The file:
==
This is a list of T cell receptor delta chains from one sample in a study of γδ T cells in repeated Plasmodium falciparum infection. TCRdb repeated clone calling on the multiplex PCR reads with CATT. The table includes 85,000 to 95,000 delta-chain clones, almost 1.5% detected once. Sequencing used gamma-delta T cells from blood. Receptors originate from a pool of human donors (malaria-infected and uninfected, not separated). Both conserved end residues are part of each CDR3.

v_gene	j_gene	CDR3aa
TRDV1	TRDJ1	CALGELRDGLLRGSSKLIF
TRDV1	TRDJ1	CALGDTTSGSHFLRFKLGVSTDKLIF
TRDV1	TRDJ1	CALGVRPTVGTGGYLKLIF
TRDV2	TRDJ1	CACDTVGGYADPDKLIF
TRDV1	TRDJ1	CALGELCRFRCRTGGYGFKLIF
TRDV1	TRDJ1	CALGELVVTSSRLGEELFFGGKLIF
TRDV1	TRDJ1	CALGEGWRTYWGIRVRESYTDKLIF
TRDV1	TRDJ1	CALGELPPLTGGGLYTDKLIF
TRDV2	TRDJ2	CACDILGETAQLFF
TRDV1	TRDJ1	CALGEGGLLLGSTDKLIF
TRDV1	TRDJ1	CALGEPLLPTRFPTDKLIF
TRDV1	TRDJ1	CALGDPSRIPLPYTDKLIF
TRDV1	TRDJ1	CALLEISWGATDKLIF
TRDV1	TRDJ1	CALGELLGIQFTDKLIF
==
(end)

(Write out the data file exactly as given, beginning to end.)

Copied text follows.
This is a list of T cell receptor delta chains from one sample in a study of γδ T cells in repeated Plasmodium falciparum infection. TCRdb repeated clone calling on the multiplex PCR reads with CATT. The table includes 85,000 to 95,000 delta-chain clones, almost 1.5% detected once. Sequencing used gamma-delta T cells from blood. Receptors originate from a pool of human donors (malaria-infected and uninfected, not separated). Both conserved end residues are part of each CDR3.

v_gene	j_gene	CDR3aa
TRDV1	TRDJ1	CALGELRDGLLRGSSKLIF
TRDV1	TRDJ1	CALGDTTSGSHFLRFKLGVSTDKLIF
TRDV1	TRDJ1	CALGVRPTVGTGGYLKLIF
TRDV2	TRDJ1	CACDTVGGYADPDKLIF
TRDV1	TRDJ1	CALGELCRFRCRTGGYGFKLIF
TRDV1	TRDJ1	CALGELVVTSSRLGEELFFGGKLIF
TRDV1	TRDJ1	CALGEGWRTYWGIRVRESYTDKLIF
TRDV1	TRDJ1	CALGELPPLTGGGLYTDKLIF
TRDV2	TRDJ2	CACDILGETAQLFF
TRDV1	TRDJ1	CALGEGGLLLGSTDKLIF
TRDV1	TRDJ1	CALGEPLLPTRFPTDKLIF
TRDV1	TRDJ1	CALGDPSRIPLPYTDKLIF
TRDV1	TRDJ1	CALLEISWGATDKLIF
TRDV1	TRDJ1	CALGELLGIQFTDKLIF